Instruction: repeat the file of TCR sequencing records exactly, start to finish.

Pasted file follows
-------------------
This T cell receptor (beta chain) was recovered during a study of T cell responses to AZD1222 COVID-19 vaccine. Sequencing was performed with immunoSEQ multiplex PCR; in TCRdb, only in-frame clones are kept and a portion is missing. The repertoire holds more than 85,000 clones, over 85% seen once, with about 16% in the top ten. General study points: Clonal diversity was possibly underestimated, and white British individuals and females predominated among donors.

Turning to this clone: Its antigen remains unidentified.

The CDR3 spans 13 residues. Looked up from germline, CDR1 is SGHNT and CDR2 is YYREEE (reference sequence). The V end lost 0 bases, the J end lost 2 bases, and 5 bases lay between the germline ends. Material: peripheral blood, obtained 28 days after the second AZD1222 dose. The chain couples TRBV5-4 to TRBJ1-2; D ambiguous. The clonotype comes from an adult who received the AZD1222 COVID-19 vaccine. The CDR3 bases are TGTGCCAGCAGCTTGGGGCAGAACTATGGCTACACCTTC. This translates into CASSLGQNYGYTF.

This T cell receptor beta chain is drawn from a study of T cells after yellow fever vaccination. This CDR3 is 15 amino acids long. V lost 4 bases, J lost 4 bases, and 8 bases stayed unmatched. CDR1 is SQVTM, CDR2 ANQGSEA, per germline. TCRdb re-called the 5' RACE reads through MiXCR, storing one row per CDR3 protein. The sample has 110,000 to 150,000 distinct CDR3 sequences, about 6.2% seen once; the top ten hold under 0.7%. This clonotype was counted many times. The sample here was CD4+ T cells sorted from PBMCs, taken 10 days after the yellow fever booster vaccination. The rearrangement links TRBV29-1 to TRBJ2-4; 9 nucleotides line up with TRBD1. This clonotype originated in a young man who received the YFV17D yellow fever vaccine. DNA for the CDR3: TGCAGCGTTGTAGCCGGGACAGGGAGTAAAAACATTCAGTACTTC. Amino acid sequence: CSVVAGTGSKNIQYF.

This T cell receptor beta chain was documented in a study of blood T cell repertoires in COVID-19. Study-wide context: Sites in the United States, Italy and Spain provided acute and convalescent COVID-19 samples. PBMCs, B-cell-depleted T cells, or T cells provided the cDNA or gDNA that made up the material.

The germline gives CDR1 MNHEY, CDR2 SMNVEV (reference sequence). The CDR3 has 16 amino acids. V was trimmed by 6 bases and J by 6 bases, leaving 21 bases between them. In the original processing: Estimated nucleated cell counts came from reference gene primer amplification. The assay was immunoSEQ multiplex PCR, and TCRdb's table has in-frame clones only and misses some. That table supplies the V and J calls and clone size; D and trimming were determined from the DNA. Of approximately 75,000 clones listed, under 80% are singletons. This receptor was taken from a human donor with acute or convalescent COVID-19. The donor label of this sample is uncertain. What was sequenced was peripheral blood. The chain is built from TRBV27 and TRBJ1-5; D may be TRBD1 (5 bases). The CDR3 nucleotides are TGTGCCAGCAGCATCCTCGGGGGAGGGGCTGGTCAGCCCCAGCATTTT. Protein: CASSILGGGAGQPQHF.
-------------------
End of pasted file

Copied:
This T cell receptor (beta chain) was recovered during a study of T cell responses to AZD1222 COVID-19 vaccine. Sequencing was performed with immunoSEQ multiplex PCR; in TCRdb, only in-frame clones are kept and a portion is missing. The repertoire holds more than 85,000 clones, over 85% seen once, with about 16% in the top ten. General study points: Clonal diversity was possibly underestimated, and white British individuals and females predominated among donors.

Turning to this clone: Its antigen remains unidentified.

The CDR3 spans 13 residues. Looked up from germline, CDR1 is SGHNT and CDR2 is YYREEE (reference sequence). The V end lost 0 bases, the J end lost 2 bases, and 5 bases lay between the germline ends. Material: peripheral blood, obtained 28 days after the second AZD1222 dose. The chain couples TRBV5-4 to TRBJ1-2; D ambiguous. The clonotype comes from an adult who received the AZD1222 COVID-19 vaccine. The CDR3 bases are TGTGCCAGCAGCTTGGGGCAGAACTATGGCTACACCTTC. This translates into CASSLGQNYGYTF.

This T cell receptor beta chain is drawn from a study of T cells after yellow fever vaccination. This CDR3 is 15 amino acids long. V lost 4 bases, J lost 4 bases, and 8 bases stayed unmatched. CDR1 is SQVTM, CDR2 ANQGSEA, per germline. TCRdb re-called the 5' RACE reads through MiXCR, storing one row per CDR3 protein. The sample has 110,000 to 150,000 distinct CDR3 sequences, about 6.2% seen once; the top ten hold under 0.7%. This clonotype was counted many times. The sample here was CD4+ T cells sorted from PBMCs, taken 10 days after the yellow fever booster vaccination. The rearrangement links TRBV29-1 to TRBJ2-4; 9 nucleotides line up with TRBD1. This clonotype originated in a young man who received the YFV17D yellow fever vaccine. DNA for the CDR3: TGCAGCGTTGTAGCCGGGACAGGGAGTAAAAACATTCAGTACTTC. Amino acid sequence: CSVVAGTGSKNIQYF.

This T cell receptor beta chain was documented in a study of blood T cell repertoires in COVID-19. Study-wide context: Sites in the United States, Italy and Spain provided acute and convalescent COVID-19 samples. PBMCs, B-cell-depleted T cells, or T cells provided the cDNA or gDNA that made up the material.

The germline gives CDR1 MNHEY, CDR2 SMNVEV (reference sequence). The CDR3 has 16 amino acids. V was trimmed by 6 bases and J by 6 bases, leaving 21 bases between them. In the original processing: Estimated nucleated cell counts came from reference gene primer amplification. The assay was immunoSEQ multiplex PCR, and TCRdb's table has in-frame clones only and misses some. That table supplies the V and J calls and clone size; D and trimming were determined from the DNA. Of approximately 75,000 clones listed, under 80% are singletons. This receptor was taken from a human donor with acute or convalescent COVID-19. The donor label of this sample is uncertain. What was sequenced was peripheral blood. The chain is built from TRBV27 and TRBJ1-5; D may be TRBD1 (5 bases). The CDR3 nucleotides are TGTGCCAGCAGCATCCTCGGGGGAGGGGCTGGTCAGCCCCAGCATTTT. Protein: CASSILGGGAGQPQHF.